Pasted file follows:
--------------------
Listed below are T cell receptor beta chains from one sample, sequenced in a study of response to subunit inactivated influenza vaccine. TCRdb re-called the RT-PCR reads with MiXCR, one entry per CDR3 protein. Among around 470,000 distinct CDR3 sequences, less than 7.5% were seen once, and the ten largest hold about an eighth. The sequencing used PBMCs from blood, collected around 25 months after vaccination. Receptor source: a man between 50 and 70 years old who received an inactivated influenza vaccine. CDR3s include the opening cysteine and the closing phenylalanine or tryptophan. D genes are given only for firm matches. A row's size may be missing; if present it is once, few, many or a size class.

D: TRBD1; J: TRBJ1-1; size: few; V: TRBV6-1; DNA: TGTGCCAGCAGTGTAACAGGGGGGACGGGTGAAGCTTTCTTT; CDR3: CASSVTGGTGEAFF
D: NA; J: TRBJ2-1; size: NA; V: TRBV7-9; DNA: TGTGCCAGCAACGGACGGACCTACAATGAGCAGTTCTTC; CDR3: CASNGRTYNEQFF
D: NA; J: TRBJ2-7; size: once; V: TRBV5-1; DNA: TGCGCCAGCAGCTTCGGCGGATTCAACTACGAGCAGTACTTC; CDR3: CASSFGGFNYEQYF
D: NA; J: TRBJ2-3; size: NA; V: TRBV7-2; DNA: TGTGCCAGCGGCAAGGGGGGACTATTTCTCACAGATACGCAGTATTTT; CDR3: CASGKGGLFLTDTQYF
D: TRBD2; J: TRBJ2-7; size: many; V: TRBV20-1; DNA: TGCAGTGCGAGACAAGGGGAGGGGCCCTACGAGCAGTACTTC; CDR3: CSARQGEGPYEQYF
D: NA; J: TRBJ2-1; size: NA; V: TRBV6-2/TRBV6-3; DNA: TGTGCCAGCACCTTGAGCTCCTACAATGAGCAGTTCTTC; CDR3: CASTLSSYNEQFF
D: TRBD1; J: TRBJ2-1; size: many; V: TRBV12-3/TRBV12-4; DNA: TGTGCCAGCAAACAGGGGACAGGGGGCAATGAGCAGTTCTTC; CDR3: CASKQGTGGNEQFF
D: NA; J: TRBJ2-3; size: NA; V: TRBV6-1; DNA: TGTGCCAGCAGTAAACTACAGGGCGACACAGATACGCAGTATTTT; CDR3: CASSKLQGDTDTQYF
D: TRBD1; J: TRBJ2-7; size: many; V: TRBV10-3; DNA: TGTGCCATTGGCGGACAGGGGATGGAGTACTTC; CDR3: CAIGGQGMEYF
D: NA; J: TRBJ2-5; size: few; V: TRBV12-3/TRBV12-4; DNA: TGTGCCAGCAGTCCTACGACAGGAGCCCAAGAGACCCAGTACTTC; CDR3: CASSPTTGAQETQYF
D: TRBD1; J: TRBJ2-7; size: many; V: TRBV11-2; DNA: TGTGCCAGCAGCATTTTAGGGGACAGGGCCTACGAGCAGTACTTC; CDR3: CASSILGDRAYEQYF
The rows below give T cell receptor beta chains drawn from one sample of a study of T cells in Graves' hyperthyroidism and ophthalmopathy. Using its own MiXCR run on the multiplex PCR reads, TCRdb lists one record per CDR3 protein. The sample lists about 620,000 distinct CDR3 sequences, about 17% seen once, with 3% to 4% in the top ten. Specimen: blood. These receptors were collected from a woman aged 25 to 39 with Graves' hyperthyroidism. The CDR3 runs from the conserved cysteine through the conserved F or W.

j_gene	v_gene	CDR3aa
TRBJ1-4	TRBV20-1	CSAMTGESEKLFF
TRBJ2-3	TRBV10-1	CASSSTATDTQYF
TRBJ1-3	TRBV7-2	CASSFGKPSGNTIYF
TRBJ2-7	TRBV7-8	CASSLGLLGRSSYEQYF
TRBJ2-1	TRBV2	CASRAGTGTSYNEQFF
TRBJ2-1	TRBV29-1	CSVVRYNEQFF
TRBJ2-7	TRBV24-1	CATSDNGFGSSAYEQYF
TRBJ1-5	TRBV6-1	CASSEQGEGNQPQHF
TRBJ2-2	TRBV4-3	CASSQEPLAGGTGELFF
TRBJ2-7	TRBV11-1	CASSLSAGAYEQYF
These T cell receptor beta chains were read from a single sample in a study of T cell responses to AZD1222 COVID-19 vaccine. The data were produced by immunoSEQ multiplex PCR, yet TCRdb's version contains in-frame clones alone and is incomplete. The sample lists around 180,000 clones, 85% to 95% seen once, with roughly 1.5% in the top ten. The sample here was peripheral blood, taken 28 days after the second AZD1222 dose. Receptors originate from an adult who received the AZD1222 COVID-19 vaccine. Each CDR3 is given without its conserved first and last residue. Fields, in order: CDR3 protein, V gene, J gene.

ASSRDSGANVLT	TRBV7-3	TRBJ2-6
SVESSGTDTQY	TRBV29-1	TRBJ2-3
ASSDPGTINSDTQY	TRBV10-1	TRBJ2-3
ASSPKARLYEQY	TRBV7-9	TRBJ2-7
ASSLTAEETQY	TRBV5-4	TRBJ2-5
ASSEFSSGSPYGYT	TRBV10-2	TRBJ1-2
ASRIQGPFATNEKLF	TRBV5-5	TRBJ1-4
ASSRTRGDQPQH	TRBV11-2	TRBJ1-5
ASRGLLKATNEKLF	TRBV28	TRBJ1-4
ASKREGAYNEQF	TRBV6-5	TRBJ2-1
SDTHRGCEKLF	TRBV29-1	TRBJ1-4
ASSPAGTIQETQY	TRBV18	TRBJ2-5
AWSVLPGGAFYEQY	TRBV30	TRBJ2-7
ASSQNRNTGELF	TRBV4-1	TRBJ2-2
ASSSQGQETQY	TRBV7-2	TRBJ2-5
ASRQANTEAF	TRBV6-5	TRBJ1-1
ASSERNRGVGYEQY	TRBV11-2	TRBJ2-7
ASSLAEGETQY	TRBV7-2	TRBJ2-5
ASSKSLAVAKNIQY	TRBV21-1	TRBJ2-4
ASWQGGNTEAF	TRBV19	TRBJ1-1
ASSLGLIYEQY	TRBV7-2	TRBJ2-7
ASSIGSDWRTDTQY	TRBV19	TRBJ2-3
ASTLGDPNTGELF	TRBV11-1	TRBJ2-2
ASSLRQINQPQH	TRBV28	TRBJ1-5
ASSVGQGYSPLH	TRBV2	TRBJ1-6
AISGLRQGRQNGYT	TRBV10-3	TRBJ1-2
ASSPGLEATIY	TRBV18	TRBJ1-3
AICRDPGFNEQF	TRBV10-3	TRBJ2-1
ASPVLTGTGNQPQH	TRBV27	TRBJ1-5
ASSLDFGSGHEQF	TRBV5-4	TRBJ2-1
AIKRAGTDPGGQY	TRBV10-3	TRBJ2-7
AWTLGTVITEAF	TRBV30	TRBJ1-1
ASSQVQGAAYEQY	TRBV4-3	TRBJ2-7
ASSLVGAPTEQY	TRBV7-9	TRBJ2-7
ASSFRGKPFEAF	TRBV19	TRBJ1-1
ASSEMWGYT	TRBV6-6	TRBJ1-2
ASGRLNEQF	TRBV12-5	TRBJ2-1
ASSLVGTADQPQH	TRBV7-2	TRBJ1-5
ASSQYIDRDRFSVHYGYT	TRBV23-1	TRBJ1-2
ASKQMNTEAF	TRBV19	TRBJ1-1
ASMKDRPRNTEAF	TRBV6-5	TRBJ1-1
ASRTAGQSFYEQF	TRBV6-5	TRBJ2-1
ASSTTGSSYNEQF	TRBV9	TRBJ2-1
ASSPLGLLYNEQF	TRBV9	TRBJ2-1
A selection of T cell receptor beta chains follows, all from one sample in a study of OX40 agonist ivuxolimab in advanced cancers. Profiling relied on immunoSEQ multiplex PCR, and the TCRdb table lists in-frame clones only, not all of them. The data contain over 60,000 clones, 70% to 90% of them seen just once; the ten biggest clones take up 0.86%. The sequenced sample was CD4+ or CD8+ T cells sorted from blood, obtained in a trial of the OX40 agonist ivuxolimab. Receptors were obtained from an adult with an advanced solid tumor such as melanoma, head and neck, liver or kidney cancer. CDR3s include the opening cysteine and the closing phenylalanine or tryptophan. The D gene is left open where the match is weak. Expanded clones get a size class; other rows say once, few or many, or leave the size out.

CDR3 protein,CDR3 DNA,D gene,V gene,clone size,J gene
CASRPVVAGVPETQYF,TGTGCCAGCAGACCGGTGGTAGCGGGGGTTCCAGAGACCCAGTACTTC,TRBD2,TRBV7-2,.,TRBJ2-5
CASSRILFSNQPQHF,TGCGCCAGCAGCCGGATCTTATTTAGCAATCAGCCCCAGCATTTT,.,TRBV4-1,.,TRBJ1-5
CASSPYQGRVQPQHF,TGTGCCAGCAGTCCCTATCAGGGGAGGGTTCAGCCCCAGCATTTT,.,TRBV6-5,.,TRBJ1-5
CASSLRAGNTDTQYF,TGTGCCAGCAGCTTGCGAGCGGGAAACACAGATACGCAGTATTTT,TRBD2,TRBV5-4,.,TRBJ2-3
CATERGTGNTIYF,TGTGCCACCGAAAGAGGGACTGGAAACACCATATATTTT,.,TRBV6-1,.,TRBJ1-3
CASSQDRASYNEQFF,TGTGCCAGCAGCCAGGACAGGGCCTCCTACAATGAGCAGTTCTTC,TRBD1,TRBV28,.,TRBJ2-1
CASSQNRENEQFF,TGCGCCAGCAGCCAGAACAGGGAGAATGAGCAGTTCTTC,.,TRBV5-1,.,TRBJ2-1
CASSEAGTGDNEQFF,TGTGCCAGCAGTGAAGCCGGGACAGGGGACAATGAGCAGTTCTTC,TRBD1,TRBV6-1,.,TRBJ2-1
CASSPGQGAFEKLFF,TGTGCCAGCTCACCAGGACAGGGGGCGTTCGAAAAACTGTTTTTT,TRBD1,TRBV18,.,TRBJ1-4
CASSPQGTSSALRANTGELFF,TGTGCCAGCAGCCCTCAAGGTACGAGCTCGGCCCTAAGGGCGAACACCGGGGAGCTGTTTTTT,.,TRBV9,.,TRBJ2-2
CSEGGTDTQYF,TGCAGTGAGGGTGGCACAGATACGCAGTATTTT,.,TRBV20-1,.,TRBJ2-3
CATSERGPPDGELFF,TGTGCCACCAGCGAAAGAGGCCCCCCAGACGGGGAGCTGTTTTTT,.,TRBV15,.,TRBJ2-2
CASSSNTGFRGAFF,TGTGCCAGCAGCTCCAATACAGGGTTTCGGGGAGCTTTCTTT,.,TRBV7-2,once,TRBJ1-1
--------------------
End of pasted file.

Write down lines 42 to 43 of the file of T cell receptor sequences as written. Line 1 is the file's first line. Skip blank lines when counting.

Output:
ASSERNRGVGYEQY	TRBV11-2	TRBJ2-7
ASSLAEGETQY	TRBV7-2	TRBJ2-5